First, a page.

GitHub CEO on Andreessen’s $100 Million Investment
Coding Start-Up GitHub Gets $100-Million Boost
By PUI-WING TAM
Little-known social coding start-up GitHub Inc. has raised $100 million in its first round of funding, in a sign of how big investment bets are continuing in Silicon Valley.
The round also marks the biggest check written to date by venture-capital firm Andreessen Horowitz, which is leading GitHub’s financing and putting in more than 99% of the money. The funding values four-year-old GitHub at $750 million, said a person briefed about the deal.
Marc Andreessen of venture-capital firm Andreessen Horowitz
“It’s the largest investment we’ve ever made” as GitHub tries to become the standard in software coding, said Andreessen Horowitz venture capitalist Peter Levine, who joins GitHub’s board.
GitHub’s funding stands out amid concerns over the start-up investment environment after Facebook Inc.’s FB -2.18%disappointing initial public offering in May. While some venture capitalists said they have since reconsidered jumping into high-priced late-stage funding rounds, many venture firms continue pumping money into younger start-ups and are also raising new funds.
On Monday, Dow Jones VentureSource reported that 82 venture funds collected $13 billion in the year’s first half, up 31% in capital from a year earlier.
GitHub, based in San Francisco, offers developers a site where they can store, write and collaborate on software-coding projects. With GitHub, developers can easily contribute new code and have that code be quickly melded back into a project; previously that was a more labor-intensive process.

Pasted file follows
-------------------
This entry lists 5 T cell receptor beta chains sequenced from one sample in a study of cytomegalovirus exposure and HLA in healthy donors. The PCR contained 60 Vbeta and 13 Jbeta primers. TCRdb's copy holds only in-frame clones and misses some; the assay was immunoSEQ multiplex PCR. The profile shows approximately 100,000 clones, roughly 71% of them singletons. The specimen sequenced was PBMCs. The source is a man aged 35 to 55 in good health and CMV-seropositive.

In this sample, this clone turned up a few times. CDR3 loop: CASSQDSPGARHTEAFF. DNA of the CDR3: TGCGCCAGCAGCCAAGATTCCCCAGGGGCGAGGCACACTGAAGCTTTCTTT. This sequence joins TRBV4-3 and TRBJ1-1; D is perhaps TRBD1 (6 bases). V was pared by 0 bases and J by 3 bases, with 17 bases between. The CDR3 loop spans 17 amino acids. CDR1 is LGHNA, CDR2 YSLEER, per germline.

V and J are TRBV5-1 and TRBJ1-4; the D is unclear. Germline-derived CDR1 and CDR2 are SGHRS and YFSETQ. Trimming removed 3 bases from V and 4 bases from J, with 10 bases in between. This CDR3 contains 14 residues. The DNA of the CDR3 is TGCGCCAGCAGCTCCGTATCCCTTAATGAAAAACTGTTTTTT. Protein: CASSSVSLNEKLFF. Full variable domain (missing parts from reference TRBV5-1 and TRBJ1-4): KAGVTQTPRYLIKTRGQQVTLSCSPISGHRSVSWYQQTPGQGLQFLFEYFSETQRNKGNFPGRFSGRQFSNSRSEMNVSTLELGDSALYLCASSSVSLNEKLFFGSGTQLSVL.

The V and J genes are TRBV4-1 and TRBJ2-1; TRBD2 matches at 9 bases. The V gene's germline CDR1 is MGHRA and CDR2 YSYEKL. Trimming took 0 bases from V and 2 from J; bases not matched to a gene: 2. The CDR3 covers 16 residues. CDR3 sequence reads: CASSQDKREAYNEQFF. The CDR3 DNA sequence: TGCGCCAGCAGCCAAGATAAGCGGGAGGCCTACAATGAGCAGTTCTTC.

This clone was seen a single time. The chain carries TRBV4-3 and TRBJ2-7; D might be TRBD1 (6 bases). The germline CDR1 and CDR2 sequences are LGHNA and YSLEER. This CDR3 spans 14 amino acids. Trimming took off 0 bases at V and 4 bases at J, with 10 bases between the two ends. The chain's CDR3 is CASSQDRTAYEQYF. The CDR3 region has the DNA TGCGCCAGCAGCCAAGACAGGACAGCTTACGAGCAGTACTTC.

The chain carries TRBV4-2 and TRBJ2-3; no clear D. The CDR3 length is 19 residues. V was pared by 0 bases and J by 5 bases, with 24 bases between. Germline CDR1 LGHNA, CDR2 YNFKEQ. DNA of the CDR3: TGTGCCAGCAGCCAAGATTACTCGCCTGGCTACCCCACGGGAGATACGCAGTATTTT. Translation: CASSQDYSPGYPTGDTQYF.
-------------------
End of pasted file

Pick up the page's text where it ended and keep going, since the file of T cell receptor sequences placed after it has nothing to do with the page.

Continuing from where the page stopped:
GitHub doesn’t charge users for “open source” software projects on its site, but developers can pay $25 a month for a business account to keep their repositories of code private. Last year, GitHub also introduced a software-coding product for companies, which it licenses for $250 a year per user.
Tom Preston-Werner, GitHub’s chief executive, declined to disclose the company’s revenue but said it is profitable. Overall, GitHub now hosts more than 3.1 million software projects and has more than 1.7 million users, he said.
Mr. Preston-Werner said GitHub previously fended off venture capitalists who were interested in investing. But the start-up is raising money now so it can grow into a more prevalent software-coding business, he said. Among other things, he said the company wants to build out an enterprise sales team and potentially expand overseas. The company currently has 100 employees and plans to hire quickly.
“I want everyone to know we’re serious” about growth, he said.
One GitHub client is Twitter Inc. Chris Aniszczyk, a Twitter open-source manager, said the microblogging company has been using GitHub for a few years for all of its open-source software projects because it makes it easy for people to contribute and share code.
“If you’re an engineer, you would have heard of it somewhere,” said Mr. Aniszczyk. “Everyone is on it.”